8 Steps for How to Buy a House With Bad Credit
Having less than perfect credit doesn't disqualify you from homeownership.
Buying a home with bad credit can be difficult, but it is not impossible.
A lot of people with bad credit don’t even bother applying for a mortgage because they don’t think they’ll be approved.
The good news is it's possible to qualify for a mortgage and purchase a home even if you have less-than-perfect credit. Here, we'll cover the options you should consider and explain how to buy a house with bad credit.
What is a Bad Credit Score?
There is no set minimum credit score that you need to qualify for a mortgage. Lenders have their own requirements for conventional loans, and the details of government-backed loans can vary.
While there are no hard and fast rules, you'll generally need a credit score of at least 500 to qualify for a mortgage of any type. If your score is 500-620, you may be able to be eligible for specific types of mortgage loans backed by the Federal Housing Administration (FHA) or the Department of Veteran's Affairs (VA).
With a score above 620, you may be able to qualify for a conventional loan or a USDA loan, although your odds of approval will increase significantly with a credit score of 700+.
In this article, we're covering the options for anyone with a credit score in the 500-700 range. If your score is below that range, you're unlikely to qualify for any mortgage until your score improves. If you're above that range, your credit score is average or above average, and you'll have more options.
How to Buy a House With Bad Credit
If you have a below-average credit score, here are the specific steps you should take to get approved for a mortgage and purchase a home.
1. Know Your Credit Score
The first thing you should do is check your current credit score. Mortgage lenders will be pulling your credit report when they evaluate your creditworthiness, so it's best to know what they will see. Knowing your current score will help you to understand the specific options available to you.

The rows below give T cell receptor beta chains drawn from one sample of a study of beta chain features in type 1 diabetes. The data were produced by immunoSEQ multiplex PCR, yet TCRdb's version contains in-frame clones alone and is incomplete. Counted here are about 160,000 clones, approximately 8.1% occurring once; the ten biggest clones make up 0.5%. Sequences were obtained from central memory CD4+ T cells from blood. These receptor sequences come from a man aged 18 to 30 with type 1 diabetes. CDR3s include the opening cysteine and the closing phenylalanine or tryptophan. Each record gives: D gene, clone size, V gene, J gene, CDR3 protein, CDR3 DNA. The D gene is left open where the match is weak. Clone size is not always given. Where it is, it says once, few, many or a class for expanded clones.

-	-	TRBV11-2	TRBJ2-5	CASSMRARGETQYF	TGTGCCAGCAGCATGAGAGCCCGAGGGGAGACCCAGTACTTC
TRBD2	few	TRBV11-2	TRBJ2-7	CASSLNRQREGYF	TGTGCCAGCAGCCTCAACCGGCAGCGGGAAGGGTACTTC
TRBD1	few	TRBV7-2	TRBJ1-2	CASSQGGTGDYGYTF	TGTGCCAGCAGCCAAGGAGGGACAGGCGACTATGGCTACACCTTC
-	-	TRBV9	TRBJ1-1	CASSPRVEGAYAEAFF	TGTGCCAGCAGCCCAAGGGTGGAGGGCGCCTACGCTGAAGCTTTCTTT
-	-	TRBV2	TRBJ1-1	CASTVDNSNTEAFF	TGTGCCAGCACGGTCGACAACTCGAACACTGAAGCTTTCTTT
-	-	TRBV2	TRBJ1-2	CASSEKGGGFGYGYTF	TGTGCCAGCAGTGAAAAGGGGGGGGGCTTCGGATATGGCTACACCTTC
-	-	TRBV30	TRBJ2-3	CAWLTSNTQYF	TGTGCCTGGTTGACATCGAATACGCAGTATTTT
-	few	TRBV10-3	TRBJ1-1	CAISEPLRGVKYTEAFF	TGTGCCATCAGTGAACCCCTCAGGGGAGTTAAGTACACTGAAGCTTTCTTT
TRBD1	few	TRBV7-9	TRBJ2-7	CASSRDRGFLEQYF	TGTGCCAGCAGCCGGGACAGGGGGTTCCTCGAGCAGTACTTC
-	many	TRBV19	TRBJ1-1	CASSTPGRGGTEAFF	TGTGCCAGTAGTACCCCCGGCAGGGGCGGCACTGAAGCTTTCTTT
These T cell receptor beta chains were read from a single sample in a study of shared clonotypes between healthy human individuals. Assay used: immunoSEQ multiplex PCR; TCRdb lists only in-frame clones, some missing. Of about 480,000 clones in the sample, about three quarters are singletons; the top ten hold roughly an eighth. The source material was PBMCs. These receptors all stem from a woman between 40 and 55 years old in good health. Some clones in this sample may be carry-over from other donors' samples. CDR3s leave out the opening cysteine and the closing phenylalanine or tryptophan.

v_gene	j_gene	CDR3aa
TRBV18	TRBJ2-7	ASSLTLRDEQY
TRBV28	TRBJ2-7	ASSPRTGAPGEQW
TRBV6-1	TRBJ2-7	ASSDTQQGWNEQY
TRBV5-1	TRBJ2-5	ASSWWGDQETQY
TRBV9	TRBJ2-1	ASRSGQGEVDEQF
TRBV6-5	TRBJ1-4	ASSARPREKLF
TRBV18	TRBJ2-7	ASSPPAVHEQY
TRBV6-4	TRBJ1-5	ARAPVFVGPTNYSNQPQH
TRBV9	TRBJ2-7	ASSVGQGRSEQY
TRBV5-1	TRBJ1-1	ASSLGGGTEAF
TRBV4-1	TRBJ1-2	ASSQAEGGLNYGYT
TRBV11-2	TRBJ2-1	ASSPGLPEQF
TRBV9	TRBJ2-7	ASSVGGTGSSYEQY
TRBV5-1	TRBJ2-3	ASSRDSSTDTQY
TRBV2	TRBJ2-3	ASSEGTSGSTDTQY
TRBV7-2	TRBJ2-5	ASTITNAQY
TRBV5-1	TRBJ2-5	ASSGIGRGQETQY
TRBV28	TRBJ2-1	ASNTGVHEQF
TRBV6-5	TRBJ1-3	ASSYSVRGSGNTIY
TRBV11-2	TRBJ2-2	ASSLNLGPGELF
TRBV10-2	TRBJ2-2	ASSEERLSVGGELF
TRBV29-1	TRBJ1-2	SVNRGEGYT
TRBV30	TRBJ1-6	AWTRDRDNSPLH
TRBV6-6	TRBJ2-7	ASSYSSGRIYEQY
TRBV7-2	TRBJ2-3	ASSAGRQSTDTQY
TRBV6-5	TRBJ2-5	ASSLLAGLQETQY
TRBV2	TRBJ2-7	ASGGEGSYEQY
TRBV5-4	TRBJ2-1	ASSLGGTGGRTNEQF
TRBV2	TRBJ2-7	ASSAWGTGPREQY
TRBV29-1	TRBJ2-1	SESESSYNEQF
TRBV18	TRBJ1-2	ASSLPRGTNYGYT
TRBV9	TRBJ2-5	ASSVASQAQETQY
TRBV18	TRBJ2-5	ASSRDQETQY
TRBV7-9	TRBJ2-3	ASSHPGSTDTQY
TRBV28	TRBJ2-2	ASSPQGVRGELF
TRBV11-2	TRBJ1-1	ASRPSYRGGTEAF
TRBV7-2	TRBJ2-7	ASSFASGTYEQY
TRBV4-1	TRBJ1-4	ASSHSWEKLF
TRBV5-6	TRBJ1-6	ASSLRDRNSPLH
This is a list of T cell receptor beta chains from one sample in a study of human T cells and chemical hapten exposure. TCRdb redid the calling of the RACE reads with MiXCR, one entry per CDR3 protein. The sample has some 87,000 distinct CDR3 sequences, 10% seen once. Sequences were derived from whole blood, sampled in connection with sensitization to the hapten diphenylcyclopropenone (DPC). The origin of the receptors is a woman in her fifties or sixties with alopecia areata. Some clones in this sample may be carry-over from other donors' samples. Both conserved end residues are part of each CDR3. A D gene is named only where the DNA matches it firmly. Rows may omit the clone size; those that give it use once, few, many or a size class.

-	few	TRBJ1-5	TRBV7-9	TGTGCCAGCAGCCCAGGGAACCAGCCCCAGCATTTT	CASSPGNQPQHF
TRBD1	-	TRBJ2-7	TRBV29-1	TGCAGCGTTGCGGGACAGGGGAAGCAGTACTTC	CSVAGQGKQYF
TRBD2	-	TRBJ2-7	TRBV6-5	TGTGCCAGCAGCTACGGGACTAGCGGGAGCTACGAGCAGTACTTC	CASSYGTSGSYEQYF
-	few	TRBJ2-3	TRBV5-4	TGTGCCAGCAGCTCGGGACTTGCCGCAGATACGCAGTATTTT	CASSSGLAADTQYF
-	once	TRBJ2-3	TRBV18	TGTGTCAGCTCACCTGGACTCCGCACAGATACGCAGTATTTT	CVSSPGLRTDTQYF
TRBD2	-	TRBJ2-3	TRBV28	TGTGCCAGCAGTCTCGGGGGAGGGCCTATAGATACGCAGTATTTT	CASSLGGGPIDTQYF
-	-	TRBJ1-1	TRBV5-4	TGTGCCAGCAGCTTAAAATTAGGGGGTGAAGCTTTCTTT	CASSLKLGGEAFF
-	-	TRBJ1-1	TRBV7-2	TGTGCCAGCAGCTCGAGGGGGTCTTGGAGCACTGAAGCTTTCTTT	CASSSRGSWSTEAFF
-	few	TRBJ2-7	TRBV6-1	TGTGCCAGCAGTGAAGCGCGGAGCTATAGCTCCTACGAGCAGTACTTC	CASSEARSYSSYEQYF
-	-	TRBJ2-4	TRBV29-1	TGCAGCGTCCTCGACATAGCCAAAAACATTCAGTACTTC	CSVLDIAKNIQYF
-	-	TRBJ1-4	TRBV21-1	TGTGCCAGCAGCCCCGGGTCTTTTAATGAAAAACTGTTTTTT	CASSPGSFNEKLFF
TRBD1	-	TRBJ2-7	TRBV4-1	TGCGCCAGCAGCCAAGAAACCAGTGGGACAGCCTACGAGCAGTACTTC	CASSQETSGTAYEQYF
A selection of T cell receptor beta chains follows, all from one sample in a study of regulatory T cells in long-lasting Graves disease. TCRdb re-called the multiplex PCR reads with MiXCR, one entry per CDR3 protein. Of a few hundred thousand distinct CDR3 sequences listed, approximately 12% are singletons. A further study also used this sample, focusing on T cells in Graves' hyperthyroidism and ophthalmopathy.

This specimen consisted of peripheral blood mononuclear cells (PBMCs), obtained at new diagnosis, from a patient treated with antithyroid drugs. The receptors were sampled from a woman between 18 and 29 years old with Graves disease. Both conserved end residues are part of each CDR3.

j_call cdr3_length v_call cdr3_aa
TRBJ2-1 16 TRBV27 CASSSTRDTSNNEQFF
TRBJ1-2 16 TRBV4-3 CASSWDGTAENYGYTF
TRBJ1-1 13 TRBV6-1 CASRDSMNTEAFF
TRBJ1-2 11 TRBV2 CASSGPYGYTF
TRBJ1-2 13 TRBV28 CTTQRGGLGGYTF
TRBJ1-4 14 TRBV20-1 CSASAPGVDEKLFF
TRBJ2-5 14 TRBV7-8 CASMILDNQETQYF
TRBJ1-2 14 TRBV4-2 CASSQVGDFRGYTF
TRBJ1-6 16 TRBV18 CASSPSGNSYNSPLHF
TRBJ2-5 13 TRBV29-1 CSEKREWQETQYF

You can get a free copy of your credit report from AnnualCreditReport.com. However, these free reports do not include your score. It's a good idea to check your reports from Experian, Equifax, and TransUnion to ensure there are no inaccuracies, but you'll need to get the credit score elsewhere.
With a free Credit Karma account, you'll be able to see your current credit score. You'll also get free basic credit monitoring, and you'll be able to keep tabs on your score as it changes.
2. Understand the Different Types of Mortgages
There are several different types of mortgages, and each one has a specific purpose. The types of mortgages you may want to consider include:
Conventional loans are not backed or insured by the federal government. Each bank or lender will have its own requirements, but in general, you'll need a credit score of at least 620 (a 700+ score is more ideal). The lender will also consider other factors like your income, down payment, and debt-to-income ratio.
See our Conventional Mortgage Calculator to determine what you can afford.
FHA loans are backed by the Federal Housing Administration, which makes them less risky for lenders. As a result, you may be able to qualify for an FHA loan with a credit score as low as 500. With a low score, you might need to make a 10% down payment. However, with a credit score of 580 or above, you may be able to get approved with a smaller down payment.
If you're a first-time home buyer, an FHA mortgage may be an ideal choice. The credit score requirements are much lower than conventional loans, but some additional requirements and stipulations come with an FHA loan. For example, the home has to be your primary residence. There are also stricter requirements related to the house itself, and additional details may be required as part of the home inspection.